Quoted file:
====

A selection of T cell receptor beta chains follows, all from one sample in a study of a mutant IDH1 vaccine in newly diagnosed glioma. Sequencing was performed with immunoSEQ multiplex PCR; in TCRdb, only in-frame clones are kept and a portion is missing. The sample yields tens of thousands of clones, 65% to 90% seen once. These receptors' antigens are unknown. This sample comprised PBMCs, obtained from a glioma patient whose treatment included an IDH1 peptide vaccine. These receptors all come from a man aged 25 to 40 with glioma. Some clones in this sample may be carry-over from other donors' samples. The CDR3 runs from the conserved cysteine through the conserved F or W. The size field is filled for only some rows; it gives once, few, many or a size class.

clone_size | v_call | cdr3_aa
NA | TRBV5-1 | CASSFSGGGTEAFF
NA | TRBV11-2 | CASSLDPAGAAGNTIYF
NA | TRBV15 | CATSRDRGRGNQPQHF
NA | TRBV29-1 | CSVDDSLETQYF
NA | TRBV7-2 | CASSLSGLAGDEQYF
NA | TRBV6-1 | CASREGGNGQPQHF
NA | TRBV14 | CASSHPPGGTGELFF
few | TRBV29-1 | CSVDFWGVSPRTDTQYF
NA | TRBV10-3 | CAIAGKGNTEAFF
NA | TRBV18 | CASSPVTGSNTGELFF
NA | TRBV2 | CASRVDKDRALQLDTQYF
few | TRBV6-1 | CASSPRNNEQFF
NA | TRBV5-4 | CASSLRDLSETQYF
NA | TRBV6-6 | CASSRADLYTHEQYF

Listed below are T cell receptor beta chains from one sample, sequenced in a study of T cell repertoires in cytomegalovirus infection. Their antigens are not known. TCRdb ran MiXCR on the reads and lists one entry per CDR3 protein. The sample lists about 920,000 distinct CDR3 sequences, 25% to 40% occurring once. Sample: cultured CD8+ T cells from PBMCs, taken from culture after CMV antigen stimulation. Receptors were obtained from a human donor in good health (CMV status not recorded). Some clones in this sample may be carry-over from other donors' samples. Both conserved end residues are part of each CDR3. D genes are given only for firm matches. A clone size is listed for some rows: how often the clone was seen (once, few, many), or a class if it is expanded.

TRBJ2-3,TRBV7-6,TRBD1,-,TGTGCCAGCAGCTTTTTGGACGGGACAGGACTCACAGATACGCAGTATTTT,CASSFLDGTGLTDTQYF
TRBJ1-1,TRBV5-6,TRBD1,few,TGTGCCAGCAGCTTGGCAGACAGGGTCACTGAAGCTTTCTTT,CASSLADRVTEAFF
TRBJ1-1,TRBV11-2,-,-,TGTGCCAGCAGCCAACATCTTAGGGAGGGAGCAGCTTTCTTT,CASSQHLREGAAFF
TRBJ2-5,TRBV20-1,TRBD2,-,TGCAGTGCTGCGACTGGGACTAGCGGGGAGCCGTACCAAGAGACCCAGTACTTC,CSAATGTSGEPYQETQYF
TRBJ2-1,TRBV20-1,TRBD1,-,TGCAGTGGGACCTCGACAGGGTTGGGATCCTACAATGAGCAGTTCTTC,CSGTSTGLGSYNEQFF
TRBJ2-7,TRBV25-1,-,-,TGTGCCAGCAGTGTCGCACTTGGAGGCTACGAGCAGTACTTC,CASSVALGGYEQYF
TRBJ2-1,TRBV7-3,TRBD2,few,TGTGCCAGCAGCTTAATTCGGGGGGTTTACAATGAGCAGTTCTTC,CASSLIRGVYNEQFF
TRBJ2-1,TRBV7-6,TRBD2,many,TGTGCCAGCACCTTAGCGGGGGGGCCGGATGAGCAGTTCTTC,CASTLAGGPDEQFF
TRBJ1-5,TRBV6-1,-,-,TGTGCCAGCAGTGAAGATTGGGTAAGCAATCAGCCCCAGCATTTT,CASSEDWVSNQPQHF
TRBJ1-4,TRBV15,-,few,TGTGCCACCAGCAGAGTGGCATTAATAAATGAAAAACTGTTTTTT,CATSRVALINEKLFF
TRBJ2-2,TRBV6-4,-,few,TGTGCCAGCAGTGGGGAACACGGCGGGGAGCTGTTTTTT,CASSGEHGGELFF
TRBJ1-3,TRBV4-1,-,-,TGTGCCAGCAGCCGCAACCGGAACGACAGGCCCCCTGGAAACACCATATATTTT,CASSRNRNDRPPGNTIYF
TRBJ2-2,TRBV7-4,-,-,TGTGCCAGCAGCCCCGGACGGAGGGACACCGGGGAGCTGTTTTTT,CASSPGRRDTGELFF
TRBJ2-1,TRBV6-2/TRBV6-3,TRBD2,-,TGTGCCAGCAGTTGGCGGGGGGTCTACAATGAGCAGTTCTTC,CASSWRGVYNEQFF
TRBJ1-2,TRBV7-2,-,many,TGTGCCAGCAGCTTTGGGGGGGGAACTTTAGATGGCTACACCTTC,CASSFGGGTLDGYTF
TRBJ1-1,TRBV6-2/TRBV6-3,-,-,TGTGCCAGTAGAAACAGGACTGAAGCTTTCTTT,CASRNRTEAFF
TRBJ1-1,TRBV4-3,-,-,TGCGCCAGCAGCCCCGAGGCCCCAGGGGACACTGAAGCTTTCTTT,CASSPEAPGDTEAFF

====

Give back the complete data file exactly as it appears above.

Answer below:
A selection of T cell receptor beta chains follows, all from one sample in a study of a mutant IDH1 vaccine in newly diagnosed glioma. Sequencing was performed with immunoSEQ multiplex PCR; in TCRdb, only in-frame clones are kept and a portion is missing. The sample yields tens of thousands of clones, 65% to 90% seen once. These receptors' antigens are unknown. This sample comprised PBMCs, obtained from a glioma patient whose treatment included an IDH1 peptide vaccine. These receptors all come from a man aged 25 to 40 with glioma. Some clones in this sample may be carry-over from other donors' samples. The CDR3 runs from the conserved cysteine through the conserved F or W. The size field is filled for only some rows; it gives once, few, many or a size class.

clone_size | v_call | cdr3_aa
NA | TRBV5-1 | CASSFSGGGTEAFF
NA | TRBV11-2 | CASSLDPAGAAGNTIYF
NA | TRBV15 | CATSRDRGRGNQPQHF
NA | TRBV29-1 | CSVDDSLETQYF
NA | TRBV7-2 | CASSLSGLAGDEQYF
NA | TRBV6-1 | CASREGGNGQPQHF
NA | TRBV14 | CASSHPPGGTGELFF
few | TRBV29-1 | CSVDFWGVSPRTDTQYF
NA | TRBV10-3 | CAIAGKGNTEAFF
NA | TRBV18 | CASSPVTGSNTGELFF
NA | TRBV2 | CASRVDKDRALQLDTQYF
few | TRBV6-1 | CASSPRNNEQFF
NA | TRBV5-4 | CASSLRDLSETQYF
NA | TRBV6-6 | CASSRADLYTHEQYF

Listed below are T cell receptor beta chains from one sample, sequenced in a study of T cell repertoires in cytomegalovirus infection. Their antigens are not known. TCRdb ran MiXCR on the reads and lists one entry per CDR3 protein. The sample lists about 920,000 distinct CDR3 sequences, 25% to 40% occurring once. Sample: cultured CD8+ T cells from PBMCs, taken from culture after CMV antigen stimulation. Receptors were obtained from a human donor in good health (CMV status not recorded). Some clones in this sample may be carry-over from other donors' samples. Both conserved end residues are part of each CDR3. D genes are given only for firm matches. A clone size is listed for some rows: how often the clone was seen (once, few, many), or a class if it is expanded.

TRBJ2-3,TRBV7-6,TRBD1,-,TGTGCCAGCAGCTTTTTGGACGGGACAGGACTCACAGATACGCAGTATTTT,CASSFLDGTGLTDTQYF
TRBJ1-1,TRBV5-6,TRBD1,few,TGTGCCAGCAGCTTGGCAGACAGGGTCACTGAAGCTTTCTTT,CASSLADRVTEAFF
TRBJ1-1,TRBV11-2,-,-,TGTGCCAGCAGCCAACATCTTAGGGAGGGAGCAGCTTTCTTT,CASSQHLREGAAFF
TRBJ2-5,TRBV20-1,TRBD2,-,TGCAGTGCTGCGACTGGGACTAGCGGGGAGCCGTACCAAGAGACCCAGTACTTC,CSAATGTSGEPYQETQYF
TRBJ2-1,TRBV20-1,TRBD1,-,TGCAGTGGGACCTCGACAGGGTTGGGATCCTACAATGAGCAGTTCTTC,CSGTSTGLGSYNEQFF
TRBJ2-7,TRBV25-1,-,-,TGTGCCAGCAGTGTCGCACTTGGAGGCTACGAGCAGTACTTC,CASSVALGGYEQYF
TRBJ2-1,TRBV7-3,TRBD2,few,TGTGCCAGCAGCTTAATTCGGGGGGTTTACAATGAGCAGTTCTTC,CASSLIRGVYNEQFF
TRBJ2-1,TRBV7-6,TRBD2,many,TGTGCCAGCACCTTAGCGGGGGGGCCGGATGAGCAGTTCTTC,CASTLAGGPDEQFF
TRBJ1-5,TRBV6-1,-,-,TGTGCCAGCAGTGAAGATTGGGTAAGCAATCAGCCCCAGCATTTT,CASSEDWVSNQPQHF
TRBJ1-4,TRBV15,-,few,TGTGCCACCAGCAGAGTGGCATTAATAAATGAAAAACTGTTTTTT,CATSRVALINEKLFF
TRBJ2-2,TRBV6-4,-,few,TGTGCCAGCAGTGGGGAACACGGCGGGGAGCTGTTTTTT,CASSGEHGGELFF
TRBJ1-3,TRBV4-1,-,-,TGTGCCAGCAGCCGCAACCGGAACGACAGGCCCCCTGGAAACACCATATATTTT,CASSRNRNDRPPGNTIYF
TRBJ2-2,TRBV7-4,-,-,TGTGCCAGCAGCCCCGGACGGAGGGACACCGGGGAGCTGTTTTTT,CASSPGRRDTGELFF
TRBJ2-1,TRBV6-2/TRBV6-3,TRBD2,-,TGTGCCAGCAGTTGGCGGGGGGTCTACAATGAGCAGTTCTTC,CASSWRGVYNEQFF
TRBJ1-2,TRBV7-2,-,many,TGTGCCAGCAGCTTTGGGGGGGGAACTTTAGATGGCTACACCTTC,CASSFGGGTLDGYTF
TRBJ1-1,TRBV6-2/TRBV6-3,-,-,TGTGCCAGTAGAAACAGGACTGAAGCTTTCTTT,CASRNRTEAFF
TRBJ1-1,TRBV4-3,-,-,TGCGCCAGCAGCCCCGAGGCCCCAGGGGACACTGAAGCTTTCTTT,CASSPEAPGDTEAFF